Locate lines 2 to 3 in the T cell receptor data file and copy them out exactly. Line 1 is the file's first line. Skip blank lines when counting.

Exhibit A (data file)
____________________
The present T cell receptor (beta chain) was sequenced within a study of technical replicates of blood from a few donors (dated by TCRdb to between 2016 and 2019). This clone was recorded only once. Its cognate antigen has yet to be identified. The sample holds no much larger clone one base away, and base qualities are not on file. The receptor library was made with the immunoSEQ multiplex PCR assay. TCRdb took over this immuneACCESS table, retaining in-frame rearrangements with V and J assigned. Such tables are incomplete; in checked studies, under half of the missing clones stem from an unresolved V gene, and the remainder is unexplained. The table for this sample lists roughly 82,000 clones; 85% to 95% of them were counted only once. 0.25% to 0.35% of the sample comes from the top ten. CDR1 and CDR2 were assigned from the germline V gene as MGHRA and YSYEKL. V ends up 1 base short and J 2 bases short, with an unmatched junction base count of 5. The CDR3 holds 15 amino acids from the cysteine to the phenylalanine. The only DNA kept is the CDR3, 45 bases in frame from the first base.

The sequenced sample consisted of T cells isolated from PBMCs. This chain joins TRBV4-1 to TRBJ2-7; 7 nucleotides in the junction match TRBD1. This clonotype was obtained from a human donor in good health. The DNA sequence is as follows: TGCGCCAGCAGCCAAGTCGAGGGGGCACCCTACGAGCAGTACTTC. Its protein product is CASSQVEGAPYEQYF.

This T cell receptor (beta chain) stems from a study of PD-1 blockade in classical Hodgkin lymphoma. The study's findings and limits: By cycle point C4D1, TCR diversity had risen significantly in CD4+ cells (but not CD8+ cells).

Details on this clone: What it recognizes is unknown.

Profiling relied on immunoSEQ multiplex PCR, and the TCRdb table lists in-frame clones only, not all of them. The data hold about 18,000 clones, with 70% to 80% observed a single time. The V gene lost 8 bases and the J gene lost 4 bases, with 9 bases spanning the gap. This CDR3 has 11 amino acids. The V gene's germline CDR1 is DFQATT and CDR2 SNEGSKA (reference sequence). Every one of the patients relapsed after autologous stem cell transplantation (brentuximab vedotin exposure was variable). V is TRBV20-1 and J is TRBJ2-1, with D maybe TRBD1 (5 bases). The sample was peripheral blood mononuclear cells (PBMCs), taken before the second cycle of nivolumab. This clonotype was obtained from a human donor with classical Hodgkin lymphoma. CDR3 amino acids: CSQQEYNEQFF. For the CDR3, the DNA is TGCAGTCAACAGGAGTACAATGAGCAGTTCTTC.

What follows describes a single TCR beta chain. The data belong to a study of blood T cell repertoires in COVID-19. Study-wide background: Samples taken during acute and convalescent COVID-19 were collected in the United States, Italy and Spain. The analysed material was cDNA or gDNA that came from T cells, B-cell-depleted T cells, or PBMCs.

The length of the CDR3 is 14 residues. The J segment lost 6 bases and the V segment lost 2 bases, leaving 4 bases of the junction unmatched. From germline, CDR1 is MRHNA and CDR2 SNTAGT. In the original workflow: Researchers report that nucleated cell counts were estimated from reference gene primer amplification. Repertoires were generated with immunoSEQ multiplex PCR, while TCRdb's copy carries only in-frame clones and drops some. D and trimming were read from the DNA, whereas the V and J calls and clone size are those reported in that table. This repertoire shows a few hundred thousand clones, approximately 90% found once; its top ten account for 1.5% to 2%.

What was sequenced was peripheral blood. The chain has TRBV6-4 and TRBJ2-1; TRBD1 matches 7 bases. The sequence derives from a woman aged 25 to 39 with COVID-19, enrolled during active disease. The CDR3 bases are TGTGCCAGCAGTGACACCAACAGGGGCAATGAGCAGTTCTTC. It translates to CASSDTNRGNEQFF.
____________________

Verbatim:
The sequenced sample consisted of T cells isolated from PBMCs. This chain joins TRBV4-1 to TRBJ2-7; 7 nucleotides in the junction match TRBD1. This clonotype was obtained from a human donor in good health. The DNA sequence is as follows: TGCGCCAGCAGCCAAGTCGAGGGGGCACCCTACGAGCAGTACTTC. Its protein product is CASSQVEGAPYEQYF.

This T cell receptor (beta chain) stems from a study of PD-1 blockade in classical Hodgkin lymphoma. The study's findings and limits: By cycle point C4D1, TCR diversity had risen significantly in CD4+ cells (but not CD8+ cells).